Final Thoughts: The 240-, 250-plus-pound inside linebacker is mostly a thing of the past with the game of football shifting more and more toward the passing game every season, but Colson's tight, muscular build is the closest thing to that prototype in this year's draft. The Wolverine linebacker also has solid play speed to go along with that size. He consistently fights through blocks, and he's fundamentally sound: His 5.4% missed tackle rate with 105 tackles in 2023 is the third lowest among 198 players who had 80 or more tackles, per TruMedia. Colson is also able to drop into coverage and remain on balance in zone or man. He is a risk taker, looking to blow up plays in coverage and go through blocks instead of going by them. Ultimately, he is a three-down linebacker who could start right away. 

Jeremiah Trotter Jr. (Clemson)

  • Height: 6-0 | Weight: 228 pounds
  • Accolades/notable statistics: Two-time AP Second Team All-American (2022, 2023), 2023 First Team All-ACC

 Pro comp: Dallas Cowboys LB Eric Kendricks/Pittsburgh Steelers LB Patrick Queen/Minnesota Vikings LB Ivan Pace Jr.

"Lacks ideal size and length, but he is a very instinctive linebacker," Spielman said. "He reads and reacts to the run. Attacks down hill and forces ball carriers to spill outside. he can slip blocks and very instinctive locating the ball. Good range from sideline to sideline. He will fall off some tackles due to lack of length but good tackler overall. Instinctive in coverage. Reads quarterbacks' eyes and gets a jump on throws. Very good quickness and ability to avoid [blocking] running backs as an inline blitzer. Instinctive, productive football player. If he were bigger, he may go earlier in the draft."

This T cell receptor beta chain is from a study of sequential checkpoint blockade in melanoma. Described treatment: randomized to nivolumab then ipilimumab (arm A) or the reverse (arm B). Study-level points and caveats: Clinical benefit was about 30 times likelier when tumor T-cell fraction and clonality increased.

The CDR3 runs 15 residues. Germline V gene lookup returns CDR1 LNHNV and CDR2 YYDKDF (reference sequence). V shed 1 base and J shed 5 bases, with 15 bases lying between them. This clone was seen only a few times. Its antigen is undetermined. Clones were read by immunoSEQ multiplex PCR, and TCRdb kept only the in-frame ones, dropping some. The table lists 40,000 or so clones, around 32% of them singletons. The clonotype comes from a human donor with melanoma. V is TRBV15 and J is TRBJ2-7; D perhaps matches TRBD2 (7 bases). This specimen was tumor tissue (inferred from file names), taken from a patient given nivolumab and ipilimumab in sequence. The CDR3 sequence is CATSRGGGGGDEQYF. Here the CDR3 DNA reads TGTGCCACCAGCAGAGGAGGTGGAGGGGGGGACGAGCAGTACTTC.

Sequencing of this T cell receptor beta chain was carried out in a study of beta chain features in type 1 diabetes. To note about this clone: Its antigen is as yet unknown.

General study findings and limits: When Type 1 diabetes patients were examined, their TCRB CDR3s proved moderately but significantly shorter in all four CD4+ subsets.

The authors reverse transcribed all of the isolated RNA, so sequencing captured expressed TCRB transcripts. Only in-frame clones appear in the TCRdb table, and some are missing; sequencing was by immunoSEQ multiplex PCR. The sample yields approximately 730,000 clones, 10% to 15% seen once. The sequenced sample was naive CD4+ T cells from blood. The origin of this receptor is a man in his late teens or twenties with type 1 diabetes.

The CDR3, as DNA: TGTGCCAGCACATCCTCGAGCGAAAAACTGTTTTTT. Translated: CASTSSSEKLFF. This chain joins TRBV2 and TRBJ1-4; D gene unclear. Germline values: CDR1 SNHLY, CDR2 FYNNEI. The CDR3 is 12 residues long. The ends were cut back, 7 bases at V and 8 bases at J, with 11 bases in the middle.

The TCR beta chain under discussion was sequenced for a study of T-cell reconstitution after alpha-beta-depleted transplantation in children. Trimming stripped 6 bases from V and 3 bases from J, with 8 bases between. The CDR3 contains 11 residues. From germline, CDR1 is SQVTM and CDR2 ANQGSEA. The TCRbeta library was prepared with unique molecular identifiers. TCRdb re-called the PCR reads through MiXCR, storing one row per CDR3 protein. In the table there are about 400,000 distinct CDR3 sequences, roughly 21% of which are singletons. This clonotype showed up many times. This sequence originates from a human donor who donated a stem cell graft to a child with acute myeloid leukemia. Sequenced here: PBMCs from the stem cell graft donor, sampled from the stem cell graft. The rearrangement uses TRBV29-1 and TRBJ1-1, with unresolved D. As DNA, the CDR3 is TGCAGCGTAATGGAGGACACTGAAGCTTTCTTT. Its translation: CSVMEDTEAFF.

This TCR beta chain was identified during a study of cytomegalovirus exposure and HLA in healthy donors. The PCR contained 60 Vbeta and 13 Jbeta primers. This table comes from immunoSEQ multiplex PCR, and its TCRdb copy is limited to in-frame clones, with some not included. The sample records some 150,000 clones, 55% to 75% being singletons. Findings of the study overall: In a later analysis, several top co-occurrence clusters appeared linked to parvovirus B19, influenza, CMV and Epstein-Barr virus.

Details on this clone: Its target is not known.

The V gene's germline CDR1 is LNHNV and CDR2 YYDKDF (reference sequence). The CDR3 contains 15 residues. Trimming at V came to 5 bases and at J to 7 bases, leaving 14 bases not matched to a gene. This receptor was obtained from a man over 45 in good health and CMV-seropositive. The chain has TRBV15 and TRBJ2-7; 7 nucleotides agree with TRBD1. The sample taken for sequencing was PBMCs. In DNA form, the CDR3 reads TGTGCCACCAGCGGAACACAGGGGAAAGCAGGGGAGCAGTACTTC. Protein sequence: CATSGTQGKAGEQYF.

• Highest he could get drafted: Middle of second round
  • Lowest he could get drafted: Lower third round

Final Thoughts: Jeremiah Trotter Jr. looks like the son of an NFL ALL-Pro linebacker, which makes sense because his dad Jeremiah Trotter was a four-time Pro Bowler and a 2000 First-Team All-Pro linebacker. Trotter is instinctive, and he makes it his business to always be around the football as he was the only player in college football with five or more sacks and multiple interceptions in each of the last two seasons. He provides great formational versatility, lining up as an inside linebacker (591 snaps in 2023 per Pro Football Focus), defensive lineman (38 snaps in 2023 per PFF) and as a slot corner (28 snaps per PFF). He has a laser-like speed as a blitzer, and he knows when to delay his pursuit as a play is developing and when to go full throttle from the snap. Trotter's smaller frame and arm length (31 1/2" arms), which leads to him not being much of a punisher when going in to make the tackle. His coverage and blitzing abilities will allow him to be a solid linebacker for football in the 2020s.